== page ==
Jacob Light did have a daughter Susanna, who married Timothy Conner. The children of Jacob’s father John Light are given above; there was no known daughter Susannah.
Newsletters like SearchLight reprint articles and data submitted by others. The mistakes belong to the submitters, not to the editor. Note that true facts for all of the above have appeared in SearchLight and all that needs to be done is study the material printed using some basic criteria: who says so? how does he know? is that really the same man? are the dates consistent? The articles to follow are those which refer to contemporary documents, and which answer the above questions.
What is known about our branch of the Light family is due to the painstaking efforts of Bertha Minnick, Mary Kemmerle and Betty Light Behr. Thanks to the three of you for hours and years of pleasant reading.
© Kathy Alvis Patterson 2008
It appears that all Alvis families in early Virginia descend from George Alvis and his only known son David, who was born ca 1714. Records from 1761 through 1790 reveal nine adult men: JOHN, GEORGE, FORESTER, DAVID, ASHLEY, SHADRACH, STANLEY, ELIJAH, ZACHARIAH. For clarity in this document, I will use capital letters to indicate these men. From 1786 another generation is documented, including three men who filed Revolutionary War pension applications: Jesse, Henry Harris (whose birth in 1769 is recorded in the Douglas Register), and John.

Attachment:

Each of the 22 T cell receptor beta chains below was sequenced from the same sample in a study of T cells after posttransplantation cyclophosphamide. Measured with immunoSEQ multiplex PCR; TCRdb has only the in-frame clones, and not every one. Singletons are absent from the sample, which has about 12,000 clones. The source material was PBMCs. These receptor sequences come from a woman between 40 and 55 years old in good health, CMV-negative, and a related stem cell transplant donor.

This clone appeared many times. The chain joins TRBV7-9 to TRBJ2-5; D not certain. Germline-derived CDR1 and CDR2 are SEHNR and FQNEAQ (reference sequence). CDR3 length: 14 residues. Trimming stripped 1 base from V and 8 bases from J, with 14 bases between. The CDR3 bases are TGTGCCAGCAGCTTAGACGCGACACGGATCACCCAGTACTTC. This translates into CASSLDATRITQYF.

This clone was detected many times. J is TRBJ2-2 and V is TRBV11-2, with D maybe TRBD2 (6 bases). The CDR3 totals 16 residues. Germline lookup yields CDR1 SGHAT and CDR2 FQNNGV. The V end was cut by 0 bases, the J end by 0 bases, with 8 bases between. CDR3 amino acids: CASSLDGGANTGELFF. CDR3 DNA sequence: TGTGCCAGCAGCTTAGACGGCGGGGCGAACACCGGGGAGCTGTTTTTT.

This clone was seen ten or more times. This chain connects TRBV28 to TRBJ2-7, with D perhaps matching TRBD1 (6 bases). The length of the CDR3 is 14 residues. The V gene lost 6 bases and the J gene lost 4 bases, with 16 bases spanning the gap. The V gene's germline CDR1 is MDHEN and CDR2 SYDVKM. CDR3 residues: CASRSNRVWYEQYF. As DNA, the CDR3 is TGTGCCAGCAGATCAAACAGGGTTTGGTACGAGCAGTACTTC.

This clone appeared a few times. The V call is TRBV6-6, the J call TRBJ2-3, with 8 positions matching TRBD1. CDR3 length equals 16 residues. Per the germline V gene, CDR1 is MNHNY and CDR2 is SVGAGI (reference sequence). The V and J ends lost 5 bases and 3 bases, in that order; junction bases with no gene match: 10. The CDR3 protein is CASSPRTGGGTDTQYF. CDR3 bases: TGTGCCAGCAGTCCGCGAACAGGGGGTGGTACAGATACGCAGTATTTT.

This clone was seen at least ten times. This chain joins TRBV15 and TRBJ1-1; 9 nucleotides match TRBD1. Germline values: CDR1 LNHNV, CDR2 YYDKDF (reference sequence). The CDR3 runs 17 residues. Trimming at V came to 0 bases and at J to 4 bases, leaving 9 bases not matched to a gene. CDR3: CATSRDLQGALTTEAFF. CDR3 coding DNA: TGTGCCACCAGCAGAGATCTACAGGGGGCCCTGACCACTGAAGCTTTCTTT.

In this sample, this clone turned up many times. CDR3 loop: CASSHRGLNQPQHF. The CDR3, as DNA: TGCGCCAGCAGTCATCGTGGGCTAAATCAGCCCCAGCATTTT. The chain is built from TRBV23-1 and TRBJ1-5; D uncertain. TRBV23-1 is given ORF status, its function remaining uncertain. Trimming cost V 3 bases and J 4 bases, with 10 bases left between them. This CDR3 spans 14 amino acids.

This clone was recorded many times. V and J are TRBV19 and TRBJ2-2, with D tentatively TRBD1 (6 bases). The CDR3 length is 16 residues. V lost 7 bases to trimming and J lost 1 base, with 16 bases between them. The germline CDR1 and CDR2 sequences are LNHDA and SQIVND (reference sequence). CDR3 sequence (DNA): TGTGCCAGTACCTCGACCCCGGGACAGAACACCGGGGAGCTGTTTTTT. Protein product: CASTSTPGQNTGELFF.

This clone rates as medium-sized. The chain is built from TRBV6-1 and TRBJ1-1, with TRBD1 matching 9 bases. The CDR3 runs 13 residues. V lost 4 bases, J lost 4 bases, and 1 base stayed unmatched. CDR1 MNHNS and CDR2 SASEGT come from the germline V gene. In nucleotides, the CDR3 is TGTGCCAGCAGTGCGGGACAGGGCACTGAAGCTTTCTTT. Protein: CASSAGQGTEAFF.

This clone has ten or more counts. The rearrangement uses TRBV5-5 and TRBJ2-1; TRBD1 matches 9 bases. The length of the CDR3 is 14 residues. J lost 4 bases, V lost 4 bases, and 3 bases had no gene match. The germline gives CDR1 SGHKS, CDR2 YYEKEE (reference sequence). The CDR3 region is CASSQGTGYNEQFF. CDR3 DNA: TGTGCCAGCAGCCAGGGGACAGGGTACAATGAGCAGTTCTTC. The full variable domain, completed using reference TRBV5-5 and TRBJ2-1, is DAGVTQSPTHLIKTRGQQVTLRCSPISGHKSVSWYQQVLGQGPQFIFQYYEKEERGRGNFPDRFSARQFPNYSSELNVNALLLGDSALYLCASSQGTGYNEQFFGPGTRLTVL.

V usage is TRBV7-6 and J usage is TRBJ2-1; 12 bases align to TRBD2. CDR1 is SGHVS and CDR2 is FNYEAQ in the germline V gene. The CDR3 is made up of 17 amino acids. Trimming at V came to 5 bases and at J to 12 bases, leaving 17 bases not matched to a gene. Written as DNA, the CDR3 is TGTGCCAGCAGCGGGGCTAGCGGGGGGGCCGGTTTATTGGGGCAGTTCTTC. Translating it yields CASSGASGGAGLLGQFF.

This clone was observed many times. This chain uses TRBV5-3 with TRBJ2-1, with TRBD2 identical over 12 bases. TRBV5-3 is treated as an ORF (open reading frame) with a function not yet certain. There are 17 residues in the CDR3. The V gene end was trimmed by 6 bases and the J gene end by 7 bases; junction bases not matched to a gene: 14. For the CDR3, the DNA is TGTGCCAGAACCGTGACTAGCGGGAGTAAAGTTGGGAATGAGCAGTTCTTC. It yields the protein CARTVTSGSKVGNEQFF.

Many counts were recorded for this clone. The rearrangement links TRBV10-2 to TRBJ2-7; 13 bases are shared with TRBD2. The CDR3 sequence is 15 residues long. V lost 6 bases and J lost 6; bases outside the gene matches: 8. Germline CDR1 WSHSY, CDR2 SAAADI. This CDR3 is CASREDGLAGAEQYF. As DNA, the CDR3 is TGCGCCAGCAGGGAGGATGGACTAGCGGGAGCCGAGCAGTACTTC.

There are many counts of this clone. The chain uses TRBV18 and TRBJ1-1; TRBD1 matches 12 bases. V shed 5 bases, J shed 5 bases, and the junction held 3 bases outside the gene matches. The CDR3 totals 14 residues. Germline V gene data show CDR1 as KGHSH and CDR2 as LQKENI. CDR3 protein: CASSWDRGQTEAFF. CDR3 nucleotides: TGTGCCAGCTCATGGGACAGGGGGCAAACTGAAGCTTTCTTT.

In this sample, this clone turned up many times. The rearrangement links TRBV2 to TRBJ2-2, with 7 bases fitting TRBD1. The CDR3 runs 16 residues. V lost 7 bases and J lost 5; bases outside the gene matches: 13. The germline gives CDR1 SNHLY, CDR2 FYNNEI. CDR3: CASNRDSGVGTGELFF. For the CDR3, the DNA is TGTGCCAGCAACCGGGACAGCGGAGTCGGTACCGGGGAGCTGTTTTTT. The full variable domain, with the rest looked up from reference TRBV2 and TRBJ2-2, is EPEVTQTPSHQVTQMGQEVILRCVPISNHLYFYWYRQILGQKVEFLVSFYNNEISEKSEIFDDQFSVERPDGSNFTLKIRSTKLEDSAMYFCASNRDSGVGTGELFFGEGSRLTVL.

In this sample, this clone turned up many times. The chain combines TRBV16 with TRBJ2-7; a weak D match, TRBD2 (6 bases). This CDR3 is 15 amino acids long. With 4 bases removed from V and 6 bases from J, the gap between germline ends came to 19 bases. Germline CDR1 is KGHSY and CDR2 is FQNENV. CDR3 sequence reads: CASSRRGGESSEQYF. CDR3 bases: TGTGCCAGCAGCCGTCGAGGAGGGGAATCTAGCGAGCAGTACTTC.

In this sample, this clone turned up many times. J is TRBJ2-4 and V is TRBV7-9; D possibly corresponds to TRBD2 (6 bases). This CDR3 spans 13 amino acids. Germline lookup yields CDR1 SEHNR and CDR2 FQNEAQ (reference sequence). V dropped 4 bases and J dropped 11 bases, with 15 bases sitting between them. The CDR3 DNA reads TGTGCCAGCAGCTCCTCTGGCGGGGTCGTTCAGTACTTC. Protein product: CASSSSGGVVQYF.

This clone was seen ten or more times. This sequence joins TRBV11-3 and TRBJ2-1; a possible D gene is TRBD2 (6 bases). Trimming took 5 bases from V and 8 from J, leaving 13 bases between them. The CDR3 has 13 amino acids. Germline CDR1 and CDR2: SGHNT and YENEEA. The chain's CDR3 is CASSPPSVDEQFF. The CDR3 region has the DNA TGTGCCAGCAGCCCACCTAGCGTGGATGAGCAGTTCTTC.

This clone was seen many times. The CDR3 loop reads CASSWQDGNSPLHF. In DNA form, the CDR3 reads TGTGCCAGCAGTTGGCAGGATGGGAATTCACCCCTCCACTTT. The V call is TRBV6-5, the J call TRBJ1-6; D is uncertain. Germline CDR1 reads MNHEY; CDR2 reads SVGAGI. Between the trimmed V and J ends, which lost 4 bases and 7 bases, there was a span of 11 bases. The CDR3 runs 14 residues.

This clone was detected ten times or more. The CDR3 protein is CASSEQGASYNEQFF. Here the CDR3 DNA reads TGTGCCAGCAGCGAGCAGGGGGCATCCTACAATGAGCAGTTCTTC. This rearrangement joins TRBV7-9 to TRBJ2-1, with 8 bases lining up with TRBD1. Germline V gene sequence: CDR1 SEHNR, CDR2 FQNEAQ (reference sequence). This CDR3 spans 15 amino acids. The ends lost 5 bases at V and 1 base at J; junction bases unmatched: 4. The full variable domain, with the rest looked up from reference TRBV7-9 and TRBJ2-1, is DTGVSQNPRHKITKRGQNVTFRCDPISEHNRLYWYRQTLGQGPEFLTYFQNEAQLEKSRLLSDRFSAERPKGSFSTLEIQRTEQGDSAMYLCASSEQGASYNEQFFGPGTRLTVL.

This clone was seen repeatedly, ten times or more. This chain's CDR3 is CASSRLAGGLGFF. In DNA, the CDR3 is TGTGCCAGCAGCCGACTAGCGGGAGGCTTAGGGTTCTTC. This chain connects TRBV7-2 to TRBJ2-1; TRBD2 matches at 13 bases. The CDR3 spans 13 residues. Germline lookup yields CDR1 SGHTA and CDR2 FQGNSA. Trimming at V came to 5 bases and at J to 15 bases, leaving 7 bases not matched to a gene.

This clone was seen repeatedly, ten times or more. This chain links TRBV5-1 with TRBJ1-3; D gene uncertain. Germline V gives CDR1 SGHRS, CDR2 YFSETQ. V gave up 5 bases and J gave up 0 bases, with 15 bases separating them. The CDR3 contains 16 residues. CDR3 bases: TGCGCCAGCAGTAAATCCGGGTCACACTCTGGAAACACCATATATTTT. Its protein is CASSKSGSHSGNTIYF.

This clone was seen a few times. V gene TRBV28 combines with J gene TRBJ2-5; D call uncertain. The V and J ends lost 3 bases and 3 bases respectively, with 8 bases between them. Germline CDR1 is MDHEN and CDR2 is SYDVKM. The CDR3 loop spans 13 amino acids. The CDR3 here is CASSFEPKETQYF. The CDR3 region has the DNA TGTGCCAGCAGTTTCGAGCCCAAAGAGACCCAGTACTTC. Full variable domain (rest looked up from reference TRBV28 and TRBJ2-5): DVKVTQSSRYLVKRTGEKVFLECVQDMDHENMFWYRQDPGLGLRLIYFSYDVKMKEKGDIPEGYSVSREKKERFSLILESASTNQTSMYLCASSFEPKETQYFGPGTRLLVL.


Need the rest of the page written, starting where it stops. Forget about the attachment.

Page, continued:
If Elizabeth Stanley was the mother of all of David Sr’s children, the couple followed this naming pattern: the first two sons, JOHN and GEORGE, were named for the couple’s fathers, John Stanley and George Alvis, FORESTER came from an unknown source, DAVID was for the husband, ASHLEY, SHADRACH and STANLEY were names in the Stanley family, and ELIJAH and ZACHARIAH were Old Testament names, perhaps reflecting a religious trend which reached this couple in the late 1750s.
It is also possible that the first three or even four sons had a different mother. No records we have found list the children of Elizabeth (Stanley) Alvis, although the three sons with Stanley-related names certainly seem unquestionable. If the oldest three sons had a different mother, then JOHN was not named for John Stanley, and FORESTER might be that first wife’s maiden name.
The first three sons were often in Hanover County, and the other six were usually in Goochland County. Even more suggestive that the nine men can be separated into two groups are the names they gave their sons.